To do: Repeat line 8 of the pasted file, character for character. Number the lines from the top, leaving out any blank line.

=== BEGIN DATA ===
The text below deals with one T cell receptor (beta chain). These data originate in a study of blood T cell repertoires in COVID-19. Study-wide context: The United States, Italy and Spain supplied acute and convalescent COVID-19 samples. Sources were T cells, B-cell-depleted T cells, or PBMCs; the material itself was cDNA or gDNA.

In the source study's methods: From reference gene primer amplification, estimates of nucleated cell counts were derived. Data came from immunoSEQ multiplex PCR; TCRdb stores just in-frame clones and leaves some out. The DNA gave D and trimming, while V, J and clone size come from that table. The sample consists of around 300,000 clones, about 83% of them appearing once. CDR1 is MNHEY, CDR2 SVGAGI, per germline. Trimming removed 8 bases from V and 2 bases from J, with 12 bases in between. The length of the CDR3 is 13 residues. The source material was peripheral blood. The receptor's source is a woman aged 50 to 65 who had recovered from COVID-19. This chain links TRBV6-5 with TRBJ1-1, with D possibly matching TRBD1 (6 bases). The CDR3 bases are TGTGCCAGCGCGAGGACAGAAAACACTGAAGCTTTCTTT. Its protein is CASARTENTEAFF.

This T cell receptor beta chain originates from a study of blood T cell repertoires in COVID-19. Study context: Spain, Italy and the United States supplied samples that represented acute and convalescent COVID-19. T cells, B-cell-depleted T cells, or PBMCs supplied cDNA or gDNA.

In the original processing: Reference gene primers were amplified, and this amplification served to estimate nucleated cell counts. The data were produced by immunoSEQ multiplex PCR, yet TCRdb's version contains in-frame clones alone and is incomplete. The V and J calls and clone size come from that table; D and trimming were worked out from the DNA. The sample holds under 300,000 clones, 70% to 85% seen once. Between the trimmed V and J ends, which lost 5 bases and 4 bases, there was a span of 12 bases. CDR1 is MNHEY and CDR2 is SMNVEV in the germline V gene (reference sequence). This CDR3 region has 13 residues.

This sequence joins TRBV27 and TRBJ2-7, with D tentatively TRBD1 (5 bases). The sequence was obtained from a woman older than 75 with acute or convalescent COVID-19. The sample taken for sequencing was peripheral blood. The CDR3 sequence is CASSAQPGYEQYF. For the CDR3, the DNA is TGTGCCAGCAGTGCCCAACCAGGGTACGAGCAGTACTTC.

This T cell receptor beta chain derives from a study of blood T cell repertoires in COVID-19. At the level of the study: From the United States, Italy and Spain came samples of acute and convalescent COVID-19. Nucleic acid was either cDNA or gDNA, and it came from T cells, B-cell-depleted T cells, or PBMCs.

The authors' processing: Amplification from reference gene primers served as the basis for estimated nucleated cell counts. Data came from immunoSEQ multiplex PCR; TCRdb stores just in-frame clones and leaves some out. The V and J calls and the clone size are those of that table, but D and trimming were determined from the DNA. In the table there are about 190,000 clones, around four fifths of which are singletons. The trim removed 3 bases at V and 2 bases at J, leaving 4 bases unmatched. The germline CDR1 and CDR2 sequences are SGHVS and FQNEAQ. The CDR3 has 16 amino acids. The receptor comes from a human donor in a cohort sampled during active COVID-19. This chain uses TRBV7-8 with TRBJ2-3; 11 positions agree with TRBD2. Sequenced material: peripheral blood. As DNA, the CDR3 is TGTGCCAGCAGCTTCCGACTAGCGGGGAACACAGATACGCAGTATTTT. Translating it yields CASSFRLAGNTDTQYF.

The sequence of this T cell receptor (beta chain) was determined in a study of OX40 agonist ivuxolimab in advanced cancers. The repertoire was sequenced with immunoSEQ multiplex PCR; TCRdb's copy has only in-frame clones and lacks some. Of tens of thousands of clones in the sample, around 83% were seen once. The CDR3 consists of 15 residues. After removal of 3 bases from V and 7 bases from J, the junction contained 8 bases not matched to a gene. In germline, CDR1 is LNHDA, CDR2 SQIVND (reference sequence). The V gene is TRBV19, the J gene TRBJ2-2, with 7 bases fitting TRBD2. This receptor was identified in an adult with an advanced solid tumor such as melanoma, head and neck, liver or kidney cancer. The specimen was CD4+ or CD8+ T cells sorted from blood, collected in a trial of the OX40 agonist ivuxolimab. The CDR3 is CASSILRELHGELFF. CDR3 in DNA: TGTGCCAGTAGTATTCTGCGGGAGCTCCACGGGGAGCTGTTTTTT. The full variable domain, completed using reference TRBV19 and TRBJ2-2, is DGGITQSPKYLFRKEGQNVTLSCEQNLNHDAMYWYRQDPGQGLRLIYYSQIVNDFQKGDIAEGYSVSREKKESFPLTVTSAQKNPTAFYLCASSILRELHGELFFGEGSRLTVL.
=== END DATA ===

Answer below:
The sequence of this T cell receptor (beta chain) was determined in a study of OX40 agonist ivuxolimab in advanced cancers. The repertoire was sequenced with immunoSEQ multiplex PCR; TCRdb's copy has only in-frame clones and lacks some. Of tens of thousands of clones in the sample, around 83% were seen once. The CDR3 consists of 15 residues. After removal of 3 bases from V and 7 bases from J, the junction contained 8 bases not matched to a gene. In germline, CDR1 is LNHDA, CDR2 SQIVND (reference sequence). The V gene is TRBV19, the J gene TRBJ2-2, with 7 bases fitting TRBD2. This receptor was identified in an adult with an advanced solid tumor such as melanoma, head and neck, liver or kidney cancer. The specimen was CD4+ or CD8+ T cells sorted from blood, collected in a trial of the OX40 agonist ivuxolimab. The CDR3 is CASSILRELHGELFF. CDR3 in DNA: TGTGCCAGTAGTATTCTGCGGGAGCTCCACGGGGAGCTGTTTTTT. The full variable domain, completed using reference TRBV19 and TRBJ2-2, is DGGITQSPKYLFRKEGQNVTLSCEQNLNHDAMYWYRQDPGQGLRLIYYSQIVNDFQKGDIAEGYSVSREKKESFPLTVTSAQKNPTAFYLCASSILRELHGELFFGEGSRLTVL.